The House on Wednesday passed a proposal to adapt state law to recently issued federal guidelines on the level of fluoride that should be added to drinking water.
Water fluoridation has strong support from public health officials and dentists, but also frequently sparks intense opposition from those who believe it should not be added to public water supplies. The Public Health Committee’s public hearing on the proposal drew testimony from many people opposed to fluoridation, as well as many supporters.
On Wednesday, the bill got through the House in a matter of minutes and passed by a margin of 129 to 11. It now goes to the Senate.
Supporters describe the bill as a technical change, rather than an attempt to address the merits of water fluoridation itself. It calls for aligning the level of fluoride required in water supplied by companies serving 20,000 or more people to federal standards, which recently changed.
Connecticut has added fluoride to drinking water since 1965, based on federal recommendations developed in 1962.
In 2015, the U.S. Department of Health and Human Services updated its guidelines for the levels of fluoride in drinking water, based on a scientific review process by the U.S. Public Health Service. The new guidelines say the optimal concentration of fluoride in drinking water is 0.7 milligrams per liter, while the previous recommendation called for concentrations ranging from 0.7 to 1.2 milligrams per liter. Connecticut’s current law calls for concentrations to be between 0.8 and 1.2 milligrams per liter.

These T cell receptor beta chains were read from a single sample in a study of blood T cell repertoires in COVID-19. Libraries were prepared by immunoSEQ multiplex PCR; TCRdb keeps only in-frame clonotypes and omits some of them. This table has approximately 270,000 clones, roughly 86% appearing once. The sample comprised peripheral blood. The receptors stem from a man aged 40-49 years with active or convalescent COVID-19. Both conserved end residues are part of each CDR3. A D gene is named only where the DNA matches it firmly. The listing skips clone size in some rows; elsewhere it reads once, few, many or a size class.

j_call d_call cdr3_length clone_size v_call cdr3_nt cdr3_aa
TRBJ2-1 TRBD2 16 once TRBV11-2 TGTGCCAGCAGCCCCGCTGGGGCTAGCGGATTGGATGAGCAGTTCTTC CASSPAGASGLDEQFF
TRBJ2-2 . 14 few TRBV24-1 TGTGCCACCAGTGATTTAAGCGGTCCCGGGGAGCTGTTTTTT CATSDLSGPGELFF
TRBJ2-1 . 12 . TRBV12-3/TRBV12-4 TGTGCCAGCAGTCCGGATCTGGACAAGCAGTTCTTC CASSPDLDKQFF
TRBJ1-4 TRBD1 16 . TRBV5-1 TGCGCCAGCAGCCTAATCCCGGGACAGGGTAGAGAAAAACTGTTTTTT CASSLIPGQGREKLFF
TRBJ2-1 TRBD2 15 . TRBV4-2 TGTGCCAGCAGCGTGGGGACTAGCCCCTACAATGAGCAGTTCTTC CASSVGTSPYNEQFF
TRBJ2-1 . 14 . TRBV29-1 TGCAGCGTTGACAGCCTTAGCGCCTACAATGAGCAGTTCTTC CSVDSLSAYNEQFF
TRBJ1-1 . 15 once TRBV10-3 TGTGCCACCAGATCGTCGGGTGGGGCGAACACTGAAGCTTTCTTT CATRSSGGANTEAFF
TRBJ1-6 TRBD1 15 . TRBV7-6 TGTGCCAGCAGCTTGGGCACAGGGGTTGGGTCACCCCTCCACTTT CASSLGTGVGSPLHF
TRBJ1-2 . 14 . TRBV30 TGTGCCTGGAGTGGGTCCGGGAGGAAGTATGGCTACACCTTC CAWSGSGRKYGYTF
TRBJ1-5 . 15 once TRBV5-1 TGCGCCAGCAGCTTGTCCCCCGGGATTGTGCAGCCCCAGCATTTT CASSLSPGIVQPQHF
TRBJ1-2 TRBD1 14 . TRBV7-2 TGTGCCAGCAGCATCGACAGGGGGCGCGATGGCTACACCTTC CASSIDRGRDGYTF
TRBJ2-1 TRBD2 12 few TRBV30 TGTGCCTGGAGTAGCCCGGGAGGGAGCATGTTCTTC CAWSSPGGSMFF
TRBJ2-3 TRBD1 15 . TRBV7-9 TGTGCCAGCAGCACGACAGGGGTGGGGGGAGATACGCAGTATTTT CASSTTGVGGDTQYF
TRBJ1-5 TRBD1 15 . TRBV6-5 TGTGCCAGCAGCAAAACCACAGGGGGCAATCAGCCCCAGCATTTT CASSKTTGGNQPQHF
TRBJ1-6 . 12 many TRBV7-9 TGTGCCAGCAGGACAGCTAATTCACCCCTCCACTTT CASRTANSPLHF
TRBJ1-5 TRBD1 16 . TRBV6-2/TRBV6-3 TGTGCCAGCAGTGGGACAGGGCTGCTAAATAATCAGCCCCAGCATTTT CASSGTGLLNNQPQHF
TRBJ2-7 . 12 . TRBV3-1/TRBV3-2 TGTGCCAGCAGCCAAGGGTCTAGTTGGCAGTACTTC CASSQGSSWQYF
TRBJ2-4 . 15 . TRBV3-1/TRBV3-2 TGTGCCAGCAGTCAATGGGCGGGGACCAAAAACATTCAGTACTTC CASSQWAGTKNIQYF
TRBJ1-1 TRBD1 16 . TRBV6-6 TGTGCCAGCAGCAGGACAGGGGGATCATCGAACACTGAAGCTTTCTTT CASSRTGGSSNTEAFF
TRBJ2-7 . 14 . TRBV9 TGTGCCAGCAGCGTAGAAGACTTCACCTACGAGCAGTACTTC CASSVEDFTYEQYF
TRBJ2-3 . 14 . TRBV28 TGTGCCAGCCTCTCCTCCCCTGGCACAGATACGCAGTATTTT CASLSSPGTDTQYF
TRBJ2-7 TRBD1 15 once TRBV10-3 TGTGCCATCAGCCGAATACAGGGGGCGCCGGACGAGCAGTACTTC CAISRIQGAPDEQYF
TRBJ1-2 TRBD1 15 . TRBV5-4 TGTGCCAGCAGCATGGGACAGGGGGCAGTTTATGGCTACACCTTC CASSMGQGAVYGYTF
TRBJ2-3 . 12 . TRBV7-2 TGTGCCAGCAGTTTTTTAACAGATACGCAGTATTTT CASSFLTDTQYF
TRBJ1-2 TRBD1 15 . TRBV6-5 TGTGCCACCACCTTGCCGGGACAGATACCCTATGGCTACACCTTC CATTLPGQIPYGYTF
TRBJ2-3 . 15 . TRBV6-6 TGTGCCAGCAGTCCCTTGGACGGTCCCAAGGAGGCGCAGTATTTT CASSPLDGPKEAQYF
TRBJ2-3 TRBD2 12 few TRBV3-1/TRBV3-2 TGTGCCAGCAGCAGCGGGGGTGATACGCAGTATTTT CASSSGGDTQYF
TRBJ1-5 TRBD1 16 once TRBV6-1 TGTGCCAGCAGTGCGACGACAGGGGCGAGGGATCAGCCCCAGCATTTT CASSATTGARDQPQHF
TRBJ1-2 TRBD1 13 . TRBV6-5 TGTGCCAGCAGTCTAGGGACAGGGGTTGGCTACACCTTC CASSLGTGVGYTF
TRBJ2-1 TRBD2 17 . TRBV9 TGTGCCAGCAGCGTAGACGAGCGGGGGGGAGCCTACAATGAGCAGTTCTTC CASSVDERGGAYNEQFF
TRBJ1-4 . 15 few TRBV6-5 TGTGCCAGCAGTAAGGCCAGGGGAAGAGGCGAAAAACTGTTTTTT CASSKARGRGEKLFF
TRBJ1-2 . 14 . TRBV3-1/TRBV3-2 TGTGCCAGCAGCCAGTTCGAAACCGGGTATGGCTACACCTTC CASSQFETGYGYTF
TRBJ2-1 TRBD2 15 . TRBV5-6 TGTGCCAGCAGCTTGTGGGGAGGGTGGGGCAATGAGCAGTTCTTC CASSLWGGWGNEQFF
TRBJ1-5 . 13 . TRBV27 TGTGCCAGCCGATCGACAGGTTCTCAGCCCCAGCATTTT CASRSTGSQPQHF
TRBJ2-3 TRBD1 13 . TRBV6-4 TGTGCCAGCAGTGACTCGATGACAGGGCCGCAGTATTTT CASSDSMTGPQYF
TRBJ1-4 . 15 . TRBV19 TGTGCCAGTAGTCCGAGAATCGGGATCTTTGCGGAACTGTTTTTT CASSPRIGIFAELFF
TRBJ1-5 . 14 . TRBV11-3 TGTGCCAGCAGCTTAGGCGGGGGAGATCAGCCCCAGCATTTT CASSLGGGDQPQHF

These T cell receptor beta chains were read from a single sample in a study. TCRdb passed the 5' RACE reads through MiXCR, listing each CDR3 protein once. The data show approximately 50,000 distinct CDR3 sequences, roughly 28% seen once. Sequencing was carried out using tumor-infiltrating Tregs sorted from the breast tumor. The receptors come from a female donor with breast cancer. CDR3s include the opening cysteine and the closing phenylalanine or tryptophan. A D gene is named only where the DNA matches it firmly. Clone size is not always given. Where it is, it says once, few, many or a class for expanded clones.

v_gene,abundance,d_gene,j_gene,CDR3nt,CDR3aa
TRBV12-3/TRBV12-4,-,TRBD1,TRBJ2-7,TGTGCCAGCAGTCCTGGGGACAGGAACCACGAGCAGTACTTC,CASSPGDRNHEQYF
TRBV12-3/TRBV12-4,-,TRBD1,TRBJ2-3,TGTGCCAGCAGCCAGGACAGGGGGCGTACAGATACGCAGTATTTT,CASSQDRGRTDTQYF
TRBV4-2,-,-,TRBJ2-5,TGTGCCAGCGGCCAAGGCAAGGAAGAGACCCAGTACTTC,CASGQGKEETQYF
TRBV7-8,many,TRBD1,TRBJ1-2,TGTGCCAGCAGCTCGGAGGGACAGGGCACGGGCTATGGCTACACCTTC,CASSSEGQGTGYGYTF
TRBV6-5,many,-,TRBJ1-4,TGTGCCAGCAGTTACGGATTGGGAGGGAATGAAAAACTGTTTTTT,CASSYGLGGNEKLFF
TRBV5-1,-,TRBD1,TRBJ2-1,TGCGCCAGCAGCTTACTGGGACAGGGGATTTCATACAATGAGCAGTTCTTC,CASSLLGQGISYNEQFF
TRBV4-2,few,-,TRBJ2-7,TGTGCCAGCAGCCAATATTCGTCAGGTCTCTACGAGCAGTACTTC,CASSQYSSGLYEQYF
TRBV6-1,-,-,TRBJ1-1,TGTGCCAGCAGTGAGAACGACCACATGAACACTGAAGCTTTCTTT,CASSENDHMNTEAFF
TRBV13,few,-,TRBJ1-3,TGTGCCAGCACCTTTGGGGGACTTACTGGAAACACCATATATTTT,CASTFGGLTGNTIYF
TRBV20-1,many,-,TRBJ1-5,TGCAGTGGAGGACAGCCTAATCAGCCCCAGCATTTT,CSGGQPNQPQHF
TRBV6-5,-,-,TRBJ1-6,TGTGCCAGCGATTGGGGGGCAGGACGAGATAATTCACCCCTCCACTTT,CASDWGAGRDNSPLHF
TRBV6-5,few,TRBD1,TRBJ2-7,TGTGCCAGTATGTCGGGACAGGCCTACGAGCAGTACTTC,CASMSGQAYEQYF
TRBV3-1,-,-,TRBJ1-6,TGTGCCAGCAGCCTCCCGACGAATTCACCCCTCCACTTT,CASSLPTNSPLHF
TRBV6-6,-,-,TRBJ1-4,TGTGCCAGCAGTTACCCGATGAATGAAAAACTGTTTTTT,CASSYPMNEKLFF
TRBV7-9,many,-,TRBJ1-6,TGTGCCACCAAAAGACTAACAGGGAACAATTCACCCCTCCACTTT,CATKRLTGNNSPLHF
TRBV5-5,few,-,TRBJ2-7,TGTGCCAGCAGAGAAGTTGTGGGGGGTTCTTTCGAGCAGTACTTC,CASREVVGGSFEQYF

The bill that passed the House calls for water companies to maintain an average monthly fluoride content within 0.15 milligrams per liter of the most recent federal recommendation.
Public Health Committee Co-Chair Matt Ritter, D-Hartford, said the bill was written to allow the state to adapt to any future changes in federal guidelines without having to rewrite the law.
Rep. Prasad Srinivasan, R-Glastonbury, the top House Republican on the Public Health Committee, said the new recommendation for a lower level of fluoride in drinking water reflects the fact that people now get fluoride from other sources, including toothpaste. He acknowledged controversy about fluoride, but said it is based on studies that are not well documented.
“An ounce of prevention, it goes a long way and that’s what this fluoride does,” said Srinivasan, a physician.